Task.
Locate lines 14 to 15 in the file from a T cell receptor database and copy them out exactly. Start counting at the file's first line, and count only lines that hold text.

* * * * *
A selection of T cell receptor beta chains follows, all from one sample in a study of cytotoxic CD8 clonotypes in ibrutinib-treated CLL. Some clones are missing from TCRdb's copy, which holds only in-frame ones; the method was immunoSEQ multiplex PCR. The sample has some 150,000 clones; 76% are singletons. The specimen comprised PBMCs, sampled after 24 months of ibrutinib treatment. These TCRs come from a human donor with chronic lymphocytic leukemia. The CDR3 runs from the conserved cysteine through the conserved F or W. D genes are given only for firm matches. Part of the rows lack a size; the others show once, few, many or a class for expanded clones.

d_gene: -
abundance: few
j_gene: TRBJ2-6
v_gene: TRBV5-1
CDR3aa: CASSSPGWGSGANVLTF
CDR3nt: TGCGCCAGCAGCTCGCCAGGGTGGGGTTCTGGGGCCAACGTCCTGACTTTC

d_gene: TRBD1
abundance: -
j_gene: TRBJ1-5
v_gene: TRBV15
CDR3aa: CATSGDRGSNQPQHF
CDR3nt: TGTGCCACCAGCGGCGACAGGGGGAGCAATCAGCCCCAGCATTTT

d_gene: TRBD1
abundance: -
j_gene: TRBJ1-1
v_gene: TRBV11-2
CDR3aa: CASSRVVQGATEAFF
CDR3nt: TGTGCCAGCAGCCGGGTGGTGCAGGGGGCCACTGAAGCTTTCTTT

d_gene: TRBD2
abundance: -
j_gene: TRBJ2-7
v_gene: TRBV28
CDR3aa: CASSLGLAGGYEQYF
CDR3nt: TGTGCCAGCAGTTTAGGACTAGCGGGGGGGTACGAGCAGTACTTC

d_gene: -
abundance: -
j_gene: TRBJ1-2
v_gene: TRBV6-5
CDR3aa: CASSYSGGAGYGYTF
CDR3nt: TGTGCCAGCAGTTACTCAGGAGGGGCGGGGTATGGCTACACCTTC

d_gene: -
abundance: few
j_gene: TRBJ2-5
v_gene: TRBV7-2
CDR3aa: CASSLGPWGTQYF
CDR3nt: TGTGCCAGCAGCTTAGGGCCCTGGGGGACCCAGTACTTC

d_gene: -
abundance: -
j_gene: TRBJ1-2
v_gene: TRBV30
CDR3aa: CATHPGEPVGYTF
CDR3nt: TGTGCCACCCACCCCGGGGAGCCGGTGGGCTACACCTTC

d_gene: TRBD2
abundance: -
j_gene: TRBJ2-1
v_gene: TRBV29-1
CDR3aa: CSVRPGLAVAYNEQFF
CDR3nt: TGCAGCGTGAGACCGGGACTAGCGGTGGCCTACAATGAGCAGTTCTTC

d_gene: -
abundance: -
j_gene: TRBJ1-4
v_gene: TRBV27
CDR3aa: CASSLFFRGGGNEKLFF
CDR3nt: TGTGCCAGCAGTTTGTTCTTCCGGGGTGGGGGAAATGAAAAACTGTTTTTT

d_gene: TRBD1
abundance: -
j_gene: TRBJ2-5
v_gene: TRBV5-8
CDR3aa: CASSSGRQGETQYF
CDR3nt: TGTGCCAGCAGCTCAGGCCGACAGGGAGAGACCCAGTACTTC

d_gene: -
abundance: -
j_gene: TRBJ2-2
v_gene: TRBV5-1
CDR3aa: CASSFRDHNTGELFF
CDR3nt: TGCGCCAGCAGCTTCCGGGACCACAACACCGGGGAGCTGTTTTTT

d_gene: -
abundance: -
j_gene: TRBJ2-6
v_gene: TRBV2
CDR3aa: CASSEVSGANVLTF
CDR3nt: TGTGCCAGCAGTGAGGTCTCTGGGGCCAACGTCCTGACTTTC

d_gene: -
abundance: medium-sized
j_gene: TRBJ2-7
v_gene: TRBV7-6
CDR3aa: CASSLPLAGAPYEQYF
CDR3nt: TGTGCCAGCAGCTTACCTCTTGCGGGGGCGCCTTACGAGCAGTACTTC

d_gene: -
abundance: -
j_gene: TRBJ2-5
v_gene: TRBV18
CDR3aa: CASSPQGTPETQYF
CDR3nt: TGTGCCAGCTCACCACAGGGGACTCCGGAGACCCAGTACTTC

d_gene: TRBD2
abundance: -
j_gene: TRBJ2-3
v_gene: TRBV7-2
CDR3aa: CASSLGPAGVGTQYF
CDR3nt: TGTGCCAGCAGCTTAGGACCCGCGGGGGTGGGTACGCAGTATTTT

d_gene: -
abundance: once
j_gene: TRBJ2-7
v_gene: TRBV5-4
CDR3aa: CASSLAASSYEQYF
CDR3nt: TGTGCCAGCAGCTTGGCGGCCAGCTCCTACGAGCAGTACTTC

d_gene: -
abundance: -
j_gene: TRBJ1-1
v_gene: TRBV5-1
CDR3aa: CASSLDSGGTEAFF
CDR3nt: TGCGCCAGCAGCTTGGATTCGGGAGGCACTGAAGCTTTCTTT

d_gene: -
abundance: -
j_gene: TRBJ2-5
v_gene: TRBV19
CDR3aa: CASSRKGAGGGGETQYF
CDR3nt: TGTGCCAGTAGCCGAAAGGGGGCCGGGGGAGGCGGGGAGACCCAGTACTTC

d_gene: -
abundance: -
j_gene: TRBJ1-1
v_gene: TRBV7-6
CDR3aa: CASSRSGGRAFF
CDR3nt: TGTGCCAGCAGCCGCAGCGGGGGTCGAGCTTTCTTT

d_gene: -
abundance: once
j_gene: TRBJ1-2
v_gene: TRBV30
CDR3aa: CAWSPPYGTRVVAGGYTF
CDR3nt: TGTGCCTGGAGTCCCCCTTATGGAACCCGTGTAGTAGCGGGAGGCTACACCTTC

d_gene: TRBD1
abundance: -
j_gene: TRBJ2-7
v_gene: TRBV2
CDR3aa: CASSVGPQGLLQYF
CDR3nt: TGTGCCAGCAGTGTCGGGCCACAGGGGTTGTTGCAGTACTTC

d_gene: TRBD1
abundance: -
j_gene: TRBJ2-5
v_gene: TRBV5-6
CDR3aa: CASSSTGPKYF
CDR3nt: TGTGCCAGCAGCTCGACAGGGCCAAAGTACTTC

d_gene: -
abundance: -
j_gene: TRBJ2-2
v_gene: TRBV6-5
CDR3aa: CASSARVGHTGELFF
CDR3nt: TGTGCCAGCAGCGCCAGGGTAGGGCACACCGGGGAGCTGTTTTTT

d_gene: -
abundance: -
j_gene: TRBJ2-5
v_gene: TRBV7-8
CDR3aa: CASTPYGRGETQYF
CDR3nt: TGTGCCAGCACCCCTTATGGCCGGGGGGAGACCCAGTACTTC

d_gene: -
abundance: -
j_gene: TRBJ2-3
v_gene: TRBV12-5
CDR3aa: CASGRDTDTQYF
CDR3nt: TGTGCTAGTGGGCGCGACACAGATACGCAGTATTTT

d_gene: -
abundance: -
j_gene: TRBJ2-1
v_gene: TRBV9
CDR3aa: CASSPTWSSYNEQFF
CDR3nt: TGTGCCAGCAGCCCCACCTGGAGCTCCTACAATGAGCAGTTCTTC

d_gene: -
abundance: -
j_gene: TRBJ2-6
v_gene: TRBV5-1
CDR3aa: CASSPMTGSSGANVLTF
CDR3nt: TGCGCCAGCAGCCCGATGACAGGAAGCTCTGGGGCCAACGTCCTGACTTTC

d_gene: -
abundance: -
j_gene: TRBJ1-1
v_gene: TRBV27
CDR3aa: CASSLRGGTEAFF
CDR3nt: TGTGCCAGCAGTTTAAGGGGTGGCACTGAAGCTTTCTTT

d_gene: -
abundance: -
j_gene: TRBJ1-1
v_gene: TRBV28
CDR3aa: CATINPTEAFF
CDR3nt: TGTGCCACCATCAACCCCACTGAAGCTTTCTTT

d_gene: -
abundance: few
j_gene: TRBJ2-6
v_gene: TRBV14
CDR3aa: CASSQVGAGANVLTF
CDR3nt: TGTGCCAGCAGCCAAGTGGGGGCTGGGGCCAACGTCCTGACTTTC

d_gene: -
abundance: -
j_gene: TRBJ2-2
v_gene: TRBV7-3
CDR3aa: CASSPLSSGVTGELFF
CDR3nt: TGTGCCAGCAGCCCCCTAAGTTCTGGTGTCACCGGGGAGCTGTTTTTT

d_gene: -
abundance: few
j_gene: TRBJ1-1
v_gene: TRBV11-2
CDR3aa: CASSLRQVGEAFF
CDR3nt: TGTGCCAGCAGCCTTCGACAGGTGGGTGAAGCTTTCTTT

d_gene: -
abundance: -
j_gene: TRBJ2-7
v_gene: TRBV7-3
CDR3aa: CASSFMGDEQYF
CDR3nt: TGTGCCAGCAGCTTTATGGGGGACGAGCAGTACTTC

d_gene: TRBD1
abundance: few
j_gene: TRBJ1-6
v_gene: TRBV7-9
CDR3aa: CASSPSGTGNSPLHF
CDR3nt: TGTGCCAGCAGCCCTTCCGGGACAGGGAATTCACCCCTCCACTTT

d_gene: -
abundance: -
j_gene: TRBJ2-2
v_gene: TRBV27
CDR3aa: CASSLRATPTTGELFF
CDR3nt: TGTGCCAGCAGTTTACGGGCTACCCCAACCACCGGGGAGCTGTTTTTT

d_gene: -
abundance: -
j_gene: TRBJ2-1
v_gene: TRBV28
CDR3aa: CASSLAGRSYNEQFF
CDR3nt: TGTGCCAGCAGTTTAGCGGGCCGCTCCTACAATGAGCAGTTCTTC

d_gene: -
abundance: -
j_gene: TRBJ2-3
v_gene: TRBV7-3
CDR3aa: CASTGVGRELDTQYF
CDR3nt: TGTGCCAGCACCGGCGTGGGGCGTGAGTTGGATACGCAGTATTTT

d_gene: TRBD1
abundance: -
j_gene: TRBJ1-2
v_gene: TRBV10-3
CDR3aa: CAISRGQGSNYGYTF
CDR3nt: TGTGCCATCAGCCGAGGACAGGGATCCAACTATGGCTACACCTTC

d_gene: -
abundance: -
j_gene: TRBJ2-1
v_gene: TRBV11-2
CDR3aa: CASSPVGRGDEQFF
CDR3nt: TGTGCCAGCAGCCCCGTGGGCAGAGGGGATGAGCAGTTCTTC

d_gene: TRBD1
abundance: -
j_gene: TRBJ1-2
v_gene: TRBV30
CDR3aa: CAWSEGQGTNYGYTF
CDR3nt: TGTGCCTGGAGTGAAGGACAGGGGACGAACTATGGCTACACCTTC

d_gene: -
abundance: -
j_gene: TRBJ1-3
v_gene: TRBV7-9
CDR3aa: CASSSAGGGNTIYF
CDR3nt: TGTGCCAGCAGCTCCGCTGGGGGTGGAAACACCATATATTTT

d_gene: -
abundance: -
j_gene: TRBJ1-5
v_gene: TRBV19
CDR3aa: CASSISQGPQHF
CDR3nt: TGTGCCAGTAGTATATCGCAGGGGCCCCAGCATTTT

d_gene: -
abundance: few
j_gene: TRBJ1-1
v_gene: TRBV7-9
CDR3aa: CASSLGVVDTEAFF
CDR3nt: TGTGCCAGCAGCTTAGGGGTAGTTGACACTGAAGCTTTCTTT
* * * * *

d_gene: TRBD1
abundance: -